I’m not a veteran, but I have symptoms of PTSD: What constitutes “trauma”?

Although PTSD was first introduced into the world of psychiatry to characterize stress-related symptoms that veterans would sometimes develop following combat, “trauma” is a much broader term that extends far beyond acts of war.

Since the introduction of the term in 1980, “PTSD” has been expanded to describe any life-threatening event, whether experienced directly or relieved second hand, that precipitates the very specific set of stress-related responses outlined above. These traumatic events may include:

  • Acts of terrorism or war (e.g. bombings, executions, genocide)
  • Sexual or physical violence (e.g. rape, assault, human trafficking, being held at gunpoint)
  • Accidents (e.g. explosions, airplane and car crashes, severe injuries)
  • Natural disasters (e.g. fires, hurricanes, earthquakes, floods)
  • Imprisonment (e.g. incarceration, prisoners of war, victims of abduction)
  • Occupational Trauma (e.g. first responders such as police officers, firemen, and paramedics who encounter repeat exposure to emergency events)

 

…Among many others.

Does everyone who lives through a traumatic event go on to develop PTSD?

Nope, and there isn’t really a good reason to explain why some individuals are more prone than others to developing PTSD. We do know that if you have a personal or family history of depression, anxiety, or another psychiatric concern, that your risk for developing PTSD may be elevated. Similarly, individuals with better familial and social support systems are less likely to develop lasting stress-related symptoms.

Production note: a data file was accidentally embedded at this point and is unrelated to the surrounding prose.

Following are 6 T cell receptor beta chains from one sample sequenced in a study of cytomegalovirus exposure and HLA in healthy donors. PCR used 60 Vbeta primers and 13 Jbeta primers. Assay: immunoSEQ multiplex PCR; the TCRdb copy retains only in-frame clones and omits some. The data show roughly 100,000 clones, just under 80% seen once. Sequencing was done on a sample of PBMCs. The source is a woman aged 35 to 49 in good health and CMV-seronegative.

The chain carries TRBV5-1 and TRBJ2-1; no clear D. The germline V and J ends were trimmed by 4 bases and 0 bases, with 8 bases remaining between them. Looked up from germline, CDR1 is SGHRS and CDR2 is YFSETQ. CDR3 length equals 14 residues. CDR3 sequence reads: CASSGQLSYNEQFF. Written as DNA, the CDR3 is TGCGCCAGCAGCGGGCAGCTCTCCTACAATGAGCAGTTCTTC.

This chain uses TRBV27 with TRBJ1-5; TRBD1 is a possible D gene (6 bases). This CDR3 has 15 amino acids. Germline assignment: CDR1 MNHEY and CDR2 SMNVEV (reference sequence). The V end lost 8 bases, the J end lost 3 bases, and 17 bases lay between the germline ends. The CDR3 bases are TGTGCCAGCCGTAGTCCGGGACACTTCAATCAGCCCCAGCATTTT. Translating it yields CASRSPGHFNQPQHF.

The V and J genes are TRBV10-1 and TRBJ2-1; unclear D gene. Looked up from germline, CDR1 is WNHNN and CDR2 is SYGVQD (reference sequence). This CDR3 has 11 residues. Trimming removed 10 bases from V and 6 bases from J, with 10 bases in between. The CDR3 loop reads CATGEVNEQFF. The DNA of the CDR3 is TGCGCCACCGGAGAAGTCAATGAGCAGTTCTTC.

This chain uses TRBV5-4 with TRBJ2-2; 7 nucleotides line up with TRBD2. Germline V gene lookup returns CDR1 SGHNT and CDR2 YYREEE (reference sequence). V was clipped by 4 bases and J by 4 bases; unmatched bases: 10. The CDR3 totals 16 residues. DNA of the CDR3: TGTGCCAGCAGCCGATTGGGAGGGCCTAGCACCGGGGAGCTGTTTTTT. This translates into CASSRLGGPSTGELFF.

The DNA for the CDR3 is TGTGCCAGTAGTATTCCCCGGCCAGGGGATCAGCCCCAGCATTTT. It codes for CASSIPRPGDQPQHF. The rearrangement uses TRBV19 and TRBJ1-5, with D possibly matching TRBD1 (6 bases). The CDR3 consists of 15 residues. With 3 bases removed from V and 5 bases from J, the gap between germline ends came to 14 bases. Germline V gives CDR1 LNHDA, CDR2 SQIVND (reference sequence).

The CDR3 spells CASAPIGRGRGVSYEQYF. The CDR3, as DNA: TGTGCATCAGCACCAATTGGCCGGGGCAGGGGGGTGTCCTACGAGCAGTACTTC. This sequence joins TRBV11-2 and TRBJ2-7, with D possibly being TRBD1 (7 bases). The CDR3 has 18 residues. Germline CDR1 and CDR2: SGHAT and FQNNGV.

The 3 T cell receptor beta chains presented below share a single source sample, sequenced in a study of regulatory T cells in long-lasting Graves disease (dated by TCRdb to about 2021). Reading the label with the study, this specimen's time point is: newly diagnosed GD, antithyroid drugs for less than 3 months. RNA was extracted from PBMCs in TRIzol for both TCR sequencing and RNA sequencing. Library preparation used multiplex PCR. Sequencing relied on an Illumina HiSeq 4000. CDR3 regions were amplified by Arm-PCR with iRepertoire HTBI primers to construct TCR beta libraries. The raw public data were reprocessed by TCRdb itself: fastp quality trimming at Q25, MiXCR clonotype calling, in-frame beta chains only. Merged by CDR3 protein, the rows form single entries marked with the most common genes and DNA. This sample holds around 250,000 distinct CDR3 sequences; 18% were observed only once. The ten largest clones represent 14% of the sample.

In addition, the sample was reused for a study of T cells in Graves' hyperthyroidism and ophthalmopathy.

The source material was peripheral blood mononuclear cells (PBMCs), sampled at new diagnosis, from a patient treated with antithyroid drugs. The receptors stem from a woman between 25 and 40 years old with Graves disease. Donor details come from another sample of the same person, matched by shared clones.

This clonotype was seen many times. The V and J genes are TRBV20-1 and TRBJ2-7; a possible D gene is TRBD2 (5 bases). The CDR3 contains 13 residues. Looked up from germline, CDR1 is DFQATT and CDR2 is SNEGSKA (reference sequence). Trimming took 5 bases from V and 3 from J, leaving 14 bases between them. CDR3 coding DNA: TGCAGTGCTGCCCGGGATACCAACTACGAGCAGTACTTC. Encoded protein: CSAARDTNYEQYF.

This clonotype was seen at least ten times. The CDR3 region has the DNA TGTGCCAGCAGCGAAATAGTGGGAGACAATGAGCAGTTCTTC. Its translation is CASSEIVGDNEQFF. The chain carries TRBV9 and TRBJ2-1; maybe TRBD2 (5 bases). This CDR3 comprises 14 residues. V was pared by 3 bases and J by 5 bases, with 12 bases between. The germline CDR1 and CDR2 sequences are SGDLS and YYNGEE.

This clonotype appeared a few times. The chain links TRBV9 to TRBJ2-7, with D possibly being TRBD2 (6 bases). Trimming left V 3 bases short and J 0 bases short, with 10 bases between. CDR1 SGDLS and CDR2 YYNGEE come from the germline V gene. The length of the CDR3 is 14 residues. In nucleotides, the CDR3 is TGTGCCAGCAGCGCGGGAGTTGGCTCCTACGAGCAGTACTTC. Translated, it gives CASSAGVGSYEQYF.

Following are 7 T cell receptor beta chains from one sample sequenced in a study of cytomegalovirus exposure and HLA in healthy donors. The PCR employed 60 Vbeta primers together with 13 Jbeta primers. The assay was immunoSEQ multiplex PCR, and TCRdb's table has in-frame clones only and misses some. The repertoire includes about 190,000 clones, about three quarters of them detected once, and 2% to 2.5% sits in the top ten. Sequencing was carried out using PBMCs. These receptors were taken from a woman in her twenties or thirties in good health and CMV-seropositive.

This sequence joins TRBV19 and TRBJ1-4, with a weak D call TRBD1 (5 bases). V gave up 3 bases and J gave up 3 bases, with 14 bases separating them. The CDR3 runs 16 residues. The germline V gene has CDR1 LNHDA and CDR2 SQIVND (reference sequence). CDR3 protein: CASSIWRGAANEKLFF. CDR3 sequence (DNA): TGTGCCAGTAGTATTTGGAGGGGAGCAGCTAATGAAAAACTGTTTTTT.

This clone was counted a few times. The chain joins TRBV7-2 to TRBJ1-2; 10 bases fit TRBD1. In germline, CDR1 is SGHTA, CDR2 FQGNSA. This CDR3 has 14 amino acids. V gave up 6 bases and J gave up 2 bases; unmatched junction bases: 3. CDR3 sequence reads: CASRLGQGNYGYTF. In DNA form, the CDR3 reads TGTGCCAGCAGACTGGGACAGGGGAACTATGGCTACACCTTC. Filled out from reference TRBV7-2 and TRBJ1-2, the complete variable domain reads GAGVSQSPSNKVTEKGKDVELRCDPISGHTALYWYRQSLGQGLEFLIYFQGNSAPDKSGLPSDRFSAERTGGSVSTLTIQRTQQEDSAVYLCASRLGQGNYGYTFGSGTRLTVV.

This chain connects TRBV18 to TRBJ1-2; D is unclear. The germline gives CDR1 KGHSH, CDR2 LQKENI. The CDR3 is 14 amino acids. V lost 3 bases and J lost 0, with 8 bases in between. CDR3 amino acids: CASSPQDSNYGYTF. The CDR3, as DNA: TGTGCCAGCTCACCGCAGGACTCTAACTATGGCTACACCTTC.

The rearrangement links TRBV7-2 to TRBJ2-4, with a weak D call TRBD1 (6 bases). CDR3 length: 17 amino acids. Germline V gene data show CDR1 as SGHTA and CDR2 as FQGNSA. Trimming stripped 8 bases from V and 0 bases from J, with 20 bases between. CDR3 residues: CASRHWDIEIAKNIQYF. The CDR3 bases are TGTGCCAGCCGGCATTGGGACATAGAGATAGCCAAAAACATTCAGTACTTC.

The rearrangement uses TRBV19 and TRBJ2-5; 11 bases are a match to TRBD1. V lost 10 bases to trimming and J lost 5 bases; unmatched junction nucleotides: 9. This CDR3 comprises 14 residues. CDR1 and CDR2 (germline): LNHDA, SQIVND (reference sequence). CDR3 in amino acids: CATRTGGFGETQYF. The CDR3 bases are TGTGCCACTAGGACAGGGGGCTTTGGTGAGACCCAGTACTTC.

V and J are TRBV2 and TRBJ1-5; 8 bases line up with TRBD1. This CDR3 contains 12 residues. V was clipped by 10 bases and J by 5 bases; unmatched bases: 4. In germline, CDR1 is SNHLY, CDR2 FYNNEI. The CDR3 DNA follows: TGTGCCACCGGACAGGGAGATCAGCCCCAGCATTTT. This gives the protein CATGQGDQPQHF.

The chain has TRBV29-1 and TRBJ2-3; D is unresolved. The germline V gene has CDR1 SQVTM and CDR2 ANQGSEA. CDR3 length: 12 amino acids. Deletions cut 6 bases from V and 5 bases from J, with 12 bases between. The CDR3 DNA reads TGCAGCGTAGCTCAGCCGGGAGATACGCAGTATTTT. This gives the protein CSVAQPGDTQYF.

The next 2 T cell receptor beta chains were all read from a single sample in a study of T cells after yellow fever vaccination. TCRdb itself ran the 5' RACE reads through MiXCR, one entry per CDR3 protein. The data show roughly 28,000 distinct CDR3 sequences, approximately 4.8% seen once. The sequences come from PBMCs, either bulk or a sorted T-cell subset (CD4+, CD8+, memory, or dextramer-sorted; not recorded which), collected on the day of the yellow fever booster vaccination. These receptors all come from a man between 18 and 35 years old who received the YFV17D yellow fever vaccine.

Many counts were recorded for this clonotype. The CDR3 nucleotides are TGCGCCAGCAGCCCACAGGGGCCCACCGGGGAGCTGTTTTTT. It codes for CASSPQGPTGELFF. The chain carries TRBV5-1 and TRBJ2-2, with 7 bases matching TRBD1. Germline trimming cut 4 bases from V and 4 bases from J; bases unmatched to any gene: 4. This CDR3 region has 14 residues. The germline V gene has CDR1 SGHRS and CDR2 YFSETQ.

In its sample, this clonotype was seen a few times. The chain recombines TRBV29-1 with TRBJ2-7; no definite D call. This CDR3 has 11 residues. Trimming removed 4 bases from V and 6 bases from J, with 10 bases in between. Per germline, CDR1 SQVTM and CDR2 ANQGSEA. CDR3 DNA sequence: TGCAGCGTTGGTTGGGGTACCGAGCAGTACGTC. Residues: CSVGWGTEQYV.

How Can Therapy & Counseling for PTSD Improve My Condition?

Counseling as a treatment for PTSD is the most effective form of known symptom relief, and multiple, customizable interventions exist to combat your PTSD. Your therapist may recommend:

  • Cognitive Behavioral Therapy, to identify maladaptive thought patterns (for example, distorted world- and self-views) that may be perpetuating your condition. Your therapist will assist you to modify your thinking and in turn, your means of engaging with your world and the traumatic memory
  • Eye Movement Desensitization and Reprocessing (EMDR), a therapeutic technique that combines exposure (guiding a client with PTSD through negative memories and cognitions—beliefs held about the self as a result of the traumatic event) and bilateral stimulation (sounds, eye movements) to assist in reprocessing the event. Because traumatic events become preserved in the mind, the eye movements—which resemble the movements of the eye during REM sleep—allow for the brain to unlock and alter feelings surrounding the once immutable memory. The therapist then helps the client replace a negative belief with a more positive cognition, which promotes lasting resilience
  • Medications, to treat more challenging cases of depression, anxiety, suicidal ideation, mood disturbance, or nightmares
  • Group therapy to connect with other trauma survivors and develop a solid support system
  • Alternative and unconventional therapies, such equine therapy, mindfulness, meditation, or psychotherapeutic yoga, that address your condition from an innovative and holistic perspective

 

Trauma survivors deserve to live normal, healthy, recovered lives. If you or someone you love is struggling with PTSD, don’t give up hope: even the deepest wounds can heal with qualified intervention and a support system that makes you feel safe again.